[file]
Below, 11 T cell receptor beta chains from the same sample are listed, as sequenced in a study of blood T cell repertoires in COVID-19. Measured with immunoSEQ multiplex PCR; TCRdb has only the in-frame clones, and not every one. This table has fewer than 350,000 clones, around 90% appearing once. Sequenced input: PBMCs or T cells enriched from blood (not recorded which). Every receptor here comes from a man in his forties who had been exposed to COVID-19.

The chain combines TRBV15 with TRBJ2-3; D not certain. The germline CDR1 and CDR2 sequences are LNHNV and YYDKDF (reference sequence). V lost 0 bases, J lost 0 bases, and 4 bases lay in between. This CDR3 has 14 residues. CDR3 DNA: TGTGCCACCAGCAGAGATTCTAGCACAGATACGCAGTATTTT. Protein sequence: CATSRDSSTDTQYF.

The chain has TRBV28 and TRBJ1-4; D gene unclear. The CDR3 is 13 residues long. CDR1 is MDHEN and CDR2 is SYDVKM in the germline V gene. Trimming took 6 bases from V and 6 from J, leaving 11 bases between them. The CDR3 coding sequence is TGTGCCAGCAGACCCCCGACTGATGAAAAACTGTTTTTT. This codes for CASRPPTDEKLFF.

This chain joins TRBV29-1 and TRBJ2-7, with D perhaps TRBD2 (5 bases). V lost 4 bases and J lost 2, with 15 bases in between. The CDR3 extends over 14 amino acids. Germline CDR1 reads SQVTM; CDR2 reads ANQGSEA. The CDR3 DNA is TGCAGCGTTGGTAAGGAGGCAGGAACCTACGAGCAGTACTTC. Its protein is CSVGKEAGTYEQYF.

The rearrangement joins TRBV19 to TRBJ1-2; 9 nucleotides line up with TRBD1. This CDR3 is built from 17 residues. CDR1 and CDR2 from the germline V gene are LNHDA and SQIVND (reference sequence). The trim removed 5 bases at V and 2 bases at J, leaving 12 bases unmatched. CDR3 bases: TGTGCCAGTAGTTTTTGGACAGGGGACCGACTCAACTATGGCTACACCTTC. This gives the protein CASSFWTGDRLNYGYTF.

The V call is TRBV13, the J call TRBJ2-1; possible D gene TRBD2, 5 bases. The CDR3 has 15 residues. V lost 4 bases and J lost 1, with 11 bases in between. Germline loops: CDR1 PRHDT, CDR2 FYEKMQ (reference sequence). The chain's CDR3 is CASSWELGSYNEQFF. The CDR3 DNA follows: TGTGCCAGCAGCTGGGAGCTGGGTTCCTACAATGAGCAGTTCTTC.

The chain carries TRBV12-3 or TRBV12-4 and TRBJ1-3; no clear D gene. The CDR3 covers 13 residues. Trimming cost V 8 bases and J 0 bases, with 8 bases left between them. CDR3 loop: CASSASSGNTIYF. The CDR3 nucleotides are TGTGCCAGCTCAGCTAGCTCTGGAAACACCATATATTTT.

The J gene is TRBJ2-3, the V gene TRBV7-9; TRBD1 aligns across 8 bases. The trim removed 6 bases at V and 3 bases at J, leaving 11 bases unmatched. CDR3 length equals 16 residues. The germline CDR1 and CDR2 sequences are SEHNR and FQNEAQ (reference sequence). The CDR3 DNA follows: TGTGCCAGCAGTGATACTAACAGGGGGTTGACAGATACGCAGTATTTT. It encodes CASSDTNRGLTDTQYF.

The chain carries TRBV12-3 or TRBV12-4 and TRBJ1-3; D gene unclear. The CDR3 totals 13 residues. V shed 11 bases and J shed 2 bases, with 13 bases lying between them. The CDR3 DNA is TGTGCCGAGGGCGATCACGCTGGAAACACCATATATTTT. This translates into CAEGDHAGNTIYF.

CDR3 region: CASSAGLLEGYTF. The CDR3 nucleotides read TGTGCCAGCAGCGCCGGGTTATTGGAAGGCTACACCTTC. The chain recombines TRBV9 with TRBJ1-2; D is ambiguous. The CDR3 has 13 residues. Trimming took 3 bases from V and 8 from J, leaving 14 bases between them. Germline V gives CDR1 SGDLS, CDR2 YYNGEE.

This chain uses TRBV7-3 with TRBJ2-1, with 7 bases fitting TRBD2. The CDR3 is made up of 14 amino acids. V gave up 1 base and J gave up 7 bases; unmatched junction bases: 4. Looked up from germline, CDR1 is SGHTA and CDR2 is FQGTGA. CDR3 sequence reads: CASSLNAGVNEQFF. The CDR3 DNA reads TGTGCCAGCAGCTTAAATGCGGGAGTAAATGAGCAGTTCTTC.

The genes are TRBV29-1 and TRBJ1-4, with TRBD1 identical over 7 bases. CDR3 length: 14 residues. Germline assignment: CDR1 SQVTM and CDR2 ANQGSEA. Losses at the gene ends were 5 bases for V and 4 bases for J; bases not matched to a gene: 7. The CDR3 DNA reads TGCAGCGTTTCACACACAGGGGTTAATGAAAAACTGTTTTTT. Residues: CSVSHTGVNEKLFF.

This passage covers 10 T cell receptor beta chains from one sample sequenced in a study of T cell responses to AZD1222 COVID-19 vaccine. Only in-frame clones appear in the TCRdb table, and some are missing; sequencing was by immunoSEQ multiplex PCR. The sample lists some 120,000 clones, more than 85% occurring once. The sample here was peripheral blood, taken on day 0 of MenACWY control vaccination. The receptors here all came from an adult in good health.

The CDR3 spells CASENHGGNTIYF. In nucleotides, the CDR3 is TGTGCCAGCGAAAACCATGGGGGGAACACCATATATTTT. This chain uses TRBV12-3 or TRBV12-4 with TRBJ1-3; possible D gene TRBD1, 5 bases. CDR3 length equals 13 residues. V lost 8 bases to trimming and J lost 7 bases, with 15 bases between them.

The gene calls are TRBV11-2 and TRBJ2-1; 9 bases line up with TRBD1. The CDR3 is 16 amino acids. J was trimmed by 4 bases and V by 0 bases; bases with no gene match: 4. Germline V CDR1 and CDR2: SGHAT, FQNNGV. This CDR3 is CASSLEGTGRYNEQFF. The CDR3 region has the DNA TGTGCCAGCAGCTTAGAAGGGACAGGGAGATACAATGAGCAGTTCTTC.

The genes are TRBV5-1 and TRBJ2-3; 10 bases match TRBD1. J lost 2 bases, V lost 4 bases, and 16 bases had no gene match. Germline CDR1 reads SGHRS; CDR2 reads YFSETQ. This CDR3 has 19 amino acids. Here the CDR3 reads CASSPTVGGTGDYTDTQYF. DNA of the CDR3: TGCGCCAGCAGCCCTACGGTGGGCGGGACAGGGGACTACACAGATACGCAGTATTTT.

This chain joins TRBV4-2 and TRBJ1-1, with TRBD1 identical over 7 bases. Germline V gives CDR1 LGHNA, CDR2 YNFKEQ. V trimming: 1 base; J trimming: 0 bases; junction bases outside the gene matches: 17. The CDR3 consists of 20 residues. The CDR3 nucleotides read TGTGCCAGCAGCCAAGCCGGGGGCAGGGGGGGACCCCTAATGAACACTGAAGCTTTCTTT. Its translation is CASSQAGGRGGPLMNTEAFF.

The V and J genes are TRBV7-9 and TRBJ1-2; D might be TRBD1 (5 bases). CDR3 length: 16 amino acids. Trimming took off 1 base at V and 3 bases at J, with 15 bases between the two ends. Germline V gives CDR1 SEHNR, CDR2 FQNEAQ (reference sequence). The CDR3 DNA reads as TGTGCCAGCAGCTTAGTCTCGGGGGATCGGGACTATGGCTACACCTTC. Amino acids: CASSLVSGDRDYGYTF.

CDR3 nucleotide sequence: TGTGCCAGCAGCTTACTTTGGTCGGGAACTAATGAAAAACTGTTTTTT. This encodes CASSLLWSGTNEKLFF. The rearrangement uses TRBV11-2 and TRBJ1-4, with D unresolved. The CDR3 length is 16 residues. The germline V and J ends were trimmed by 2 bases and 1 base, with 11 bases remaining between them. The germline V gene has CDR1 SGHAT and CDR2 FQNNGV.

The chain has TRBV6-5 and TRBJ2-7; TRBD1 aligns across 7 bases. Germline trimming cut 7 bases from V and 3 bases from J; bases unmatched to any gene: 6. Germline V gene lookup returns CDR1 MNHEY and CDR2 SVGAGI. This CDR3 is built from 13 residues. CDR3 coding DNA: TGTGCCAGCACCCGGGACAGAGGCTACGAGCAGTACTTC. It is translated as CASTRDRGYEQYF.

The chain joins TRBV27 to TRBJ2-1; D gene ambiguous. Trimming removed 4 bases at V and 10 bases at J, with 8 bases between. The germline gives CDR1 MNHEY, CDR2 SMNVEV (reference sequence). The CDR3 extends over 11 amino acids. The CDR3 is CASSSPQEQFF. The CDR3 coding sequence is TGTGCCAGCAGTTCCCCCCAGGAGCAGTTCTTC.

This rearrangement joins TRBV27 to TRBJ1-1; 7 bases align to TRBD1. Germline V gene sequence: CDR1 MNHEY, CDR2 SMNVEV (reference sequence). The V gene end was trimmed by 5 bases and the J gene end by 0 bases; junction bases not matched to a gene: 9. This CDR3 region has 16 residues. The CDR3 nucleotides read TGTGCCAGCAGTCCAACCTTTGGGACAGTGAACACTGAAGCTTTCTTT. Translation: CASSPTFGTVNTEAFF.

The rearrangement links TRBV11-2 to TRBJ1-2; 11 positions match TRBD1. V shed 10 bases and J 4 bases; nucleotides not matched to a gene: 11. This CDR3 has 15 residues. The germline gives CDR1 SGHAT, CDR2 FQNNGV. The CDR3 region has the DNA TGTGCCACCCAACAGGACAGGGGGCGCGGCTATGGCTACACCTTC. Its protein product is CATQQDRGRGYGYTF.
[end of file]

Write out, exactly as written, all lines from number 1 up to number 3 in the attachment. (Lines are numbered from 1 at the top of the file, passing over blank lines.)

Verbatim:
Below, 11 T cell receptor beta chains from the same sample are listed, as sequenced in a study of blood T cell repertoires in COVID-19. Measured with immunoSEQ multiplex PCR; TCRdb has only the in-frame clones, and not every one. This table has fewer than 350,000 clones, around 90% appearing once. Sequenced input: PBMCs or T cells enriched from blood (not recorded which). Every receptor here comes from a man in his forties who had been exposed to COVID-19.

The chain combines TRBV15 with TRBJ2-3; D not certain. The germline CDR1 and CDR2 sequences are LNHNV and YYDKDF (reference sequence). V lost 0 bases, J lost 0 bases, and 4 bases lay in between. This CDR3 has 14 residues. CDR3 DNA: TGTGCCACCAGCAGAGATTCTAGCACAGATACGCAGTATTTT. Protein sequence: CATSRDSSTDTQYF.

The chain has TRBV28 and TRBJ1-4; D gene unclear. The CDR3 is 13 residues long. CDR1 is MDHEN and CDR2 is SYDVKM in the germline V gene. Trimming took 6 bases from V and 6 from J, leaving 11 bases between them. The CDR3 coding sequence is TGTGCCAGCAGACCCCCGACTGATGAAAAACTGTTTTTT. This codes for CASRPPTDEKLFF.